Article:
I cleaned out from under my bed today. Everything under there was from elementary school (somehow, at age 22). It seems as though I was quick to throw away middle school, but not so much my elementary years. I can recall having a fulfilling 5th grade. I had 3 best friends, one of which was in my class. Even though life got strange at times, I felt capable despite insecurities and obstacles. Right after that, all three friends moved, my muse died (I was a creative kid), and I distinctly remember going into every department store and finding nothing that would fit me, a metaphor for the times.
Despite having a fond recollection, I look back and I feel detached from this person. I cannot connect to the photos or memories, although they are still strong and clear in my mind. I’ve never been one to dwell on the past, “It distracts from the now” as Edna from The Incredibles famously stated.
Several weeks before this mass removal of childhood paraphernalia, I found myself dwelling on the little known fact that all the atoms in our body are recycled every 7 years or so. It was a topic I naturally gravitated towards given my recent checkpoint in life. We are not made up of the same composition we had when we were born. Everything was replaced, and deposited somewhere to maintain a general form. In this sense, we do not have the same exact makeup when we were seven either, or during our favorite adolescent memories compared to now. Even the expression of our DNA can alter slightly when environmental cues turn certain genes on and off (This is called epigenetics in science. In a spiritual sense of ascension, it is called DNA activation).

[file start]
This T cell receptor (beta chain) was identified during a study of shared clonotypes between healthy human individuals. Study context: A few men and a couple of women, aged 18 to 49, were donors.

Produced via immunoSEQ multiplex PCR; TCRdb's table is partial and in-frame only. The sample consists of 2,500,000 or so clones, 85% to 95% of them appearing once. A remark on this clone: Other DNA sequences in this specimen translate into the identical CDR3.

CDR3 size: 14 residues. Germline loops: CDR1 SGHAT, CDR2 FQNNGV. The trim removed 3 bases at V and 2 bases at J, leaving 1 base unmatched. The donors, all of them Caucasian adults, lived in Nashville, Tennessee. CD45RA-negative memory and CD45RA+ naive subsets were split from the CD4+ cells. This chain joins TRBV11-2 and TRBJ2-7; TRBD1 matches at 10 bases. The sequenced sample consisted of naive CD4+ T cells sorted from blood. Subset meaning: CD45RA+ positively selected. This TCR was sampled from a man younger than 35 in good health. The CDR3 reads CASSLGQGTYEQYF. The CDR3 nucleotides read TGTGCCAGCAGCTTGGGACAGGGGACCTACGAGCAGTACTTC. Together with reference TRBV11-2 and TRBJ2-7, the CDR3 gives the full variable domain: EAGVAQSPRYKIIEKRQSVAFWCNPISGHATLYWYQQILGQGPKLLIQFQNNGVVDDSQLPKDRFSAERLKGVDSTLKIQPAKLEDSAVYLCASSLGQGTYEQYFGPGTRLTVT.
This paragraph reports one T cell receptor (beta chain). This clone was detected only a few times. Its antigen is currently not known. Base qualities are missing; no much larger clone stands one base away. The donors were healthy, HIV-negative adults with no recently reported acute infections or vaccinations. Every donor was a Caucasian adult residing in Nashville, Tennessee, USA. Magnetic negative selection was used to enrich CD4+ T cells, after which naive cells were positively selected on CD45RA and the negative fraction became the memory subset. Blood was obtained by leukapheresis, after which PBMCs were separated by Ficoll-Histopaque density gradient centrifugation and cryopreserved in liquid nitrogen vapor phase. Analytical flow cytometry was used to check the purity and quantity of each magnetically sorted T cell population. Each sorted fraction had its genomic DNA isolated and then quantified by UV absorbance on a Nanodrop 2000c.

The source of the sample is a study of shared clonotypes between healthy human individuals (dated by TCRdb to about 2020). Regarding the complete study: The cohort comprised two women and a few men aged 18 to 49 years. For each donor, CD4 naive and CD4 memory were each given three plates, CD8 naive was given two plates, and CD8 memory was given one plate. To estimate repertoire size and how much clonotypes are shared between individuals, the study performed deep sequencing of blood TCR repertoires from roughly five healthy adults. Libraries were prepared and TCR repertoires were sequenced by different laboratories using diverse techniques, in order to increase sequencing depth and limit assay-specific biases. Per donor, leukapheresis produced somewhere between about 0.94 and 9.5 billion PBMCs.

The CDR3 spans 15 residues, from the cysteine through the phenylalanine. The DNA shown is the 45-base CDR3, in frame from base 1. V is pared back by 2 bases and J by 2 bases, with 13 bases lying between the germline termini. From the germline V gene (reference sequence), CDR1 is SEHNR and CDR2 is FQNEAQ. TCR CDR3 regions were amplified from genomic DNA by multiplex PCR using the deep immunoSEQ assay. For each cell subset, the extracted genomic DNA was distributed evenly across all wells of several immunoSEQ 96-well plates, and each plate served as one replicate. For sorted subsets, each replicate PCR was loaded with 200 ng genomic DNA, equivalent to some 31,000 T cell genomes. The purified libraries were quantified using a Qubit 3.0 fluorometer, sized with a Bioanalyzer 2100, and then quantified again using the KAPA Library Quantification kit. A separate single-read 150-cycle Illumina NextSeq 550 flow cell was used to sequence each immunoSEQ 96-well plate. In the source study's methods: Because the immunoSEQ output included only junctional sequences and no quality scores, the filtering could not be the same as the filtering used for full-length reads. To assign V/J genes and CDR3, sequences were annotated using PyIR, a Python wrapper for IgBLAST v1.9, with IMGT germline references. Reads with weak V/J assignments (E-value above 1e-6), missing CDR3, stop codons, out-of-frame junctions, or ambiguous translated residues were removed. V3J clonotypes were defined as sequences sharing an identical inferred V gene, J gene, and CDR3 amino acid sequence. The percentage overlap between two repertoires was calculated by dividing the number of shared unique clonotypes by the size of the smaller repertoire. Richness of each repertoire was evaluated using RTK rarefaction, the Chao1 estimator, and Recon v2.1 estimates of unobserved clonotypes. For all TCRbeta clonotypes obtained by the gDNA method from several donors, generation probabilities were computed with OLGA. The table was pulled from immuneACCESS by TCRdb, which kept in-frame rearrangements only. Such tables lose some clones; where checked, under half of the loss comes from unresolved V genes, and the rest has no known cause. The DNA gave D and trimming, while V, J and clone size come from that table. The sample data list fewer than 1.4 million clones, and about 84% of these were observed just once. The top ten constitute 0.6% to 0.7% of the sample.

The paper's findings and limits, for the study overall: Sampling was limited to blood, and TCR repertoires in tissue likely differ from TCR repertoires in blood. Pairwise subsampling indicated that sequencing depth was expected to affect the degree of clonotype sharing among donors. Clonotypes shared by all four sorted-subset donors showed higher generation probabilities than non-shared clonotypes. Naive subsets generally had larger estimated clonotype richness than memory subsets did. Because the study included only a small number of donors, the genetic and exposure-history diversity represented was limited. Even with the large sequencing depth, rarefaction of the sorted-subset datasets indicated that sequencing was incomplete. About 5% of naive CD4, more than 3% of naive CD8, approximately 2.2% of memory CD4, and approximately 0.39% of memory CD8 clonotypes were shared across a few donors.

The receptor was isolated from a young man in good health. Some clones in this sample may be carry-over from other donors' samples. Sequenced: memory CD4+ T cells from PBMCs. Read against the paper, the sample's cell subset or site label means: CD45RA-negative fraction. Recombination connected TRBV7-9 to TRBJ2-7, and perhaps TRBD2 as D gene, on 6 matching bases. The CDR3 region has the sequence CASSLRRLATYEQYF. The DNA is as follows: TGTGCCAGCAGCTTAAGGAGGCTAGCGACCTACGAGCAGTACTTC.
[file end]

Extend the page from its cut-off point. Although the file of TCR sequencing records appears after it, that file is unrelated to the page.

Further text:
For me, there is this disconnect, and relation existing simultaneously. It’s as if it is already a past life, with a line of consciousness connecting all physical states of being, holding them together. Coincidentally, my Uncle sent me a quote from James Gleick he thought I’d like that pertains to all of this. It states “Mind must be a sort of dynamical pattern, not so much founded in a neurological substrate as floating above it, independent of it.”
Perhaps past lives are like that when we die and finally remember what we are. Although these past character states used to be our most recent self at one point, we moved on and no longer associate it with our compete identity. Perhaps our identity is more of what we are now and where we are going than what has happened to us and what we previously experienced.
Who are we, or perhaps, what are we? Just a thought…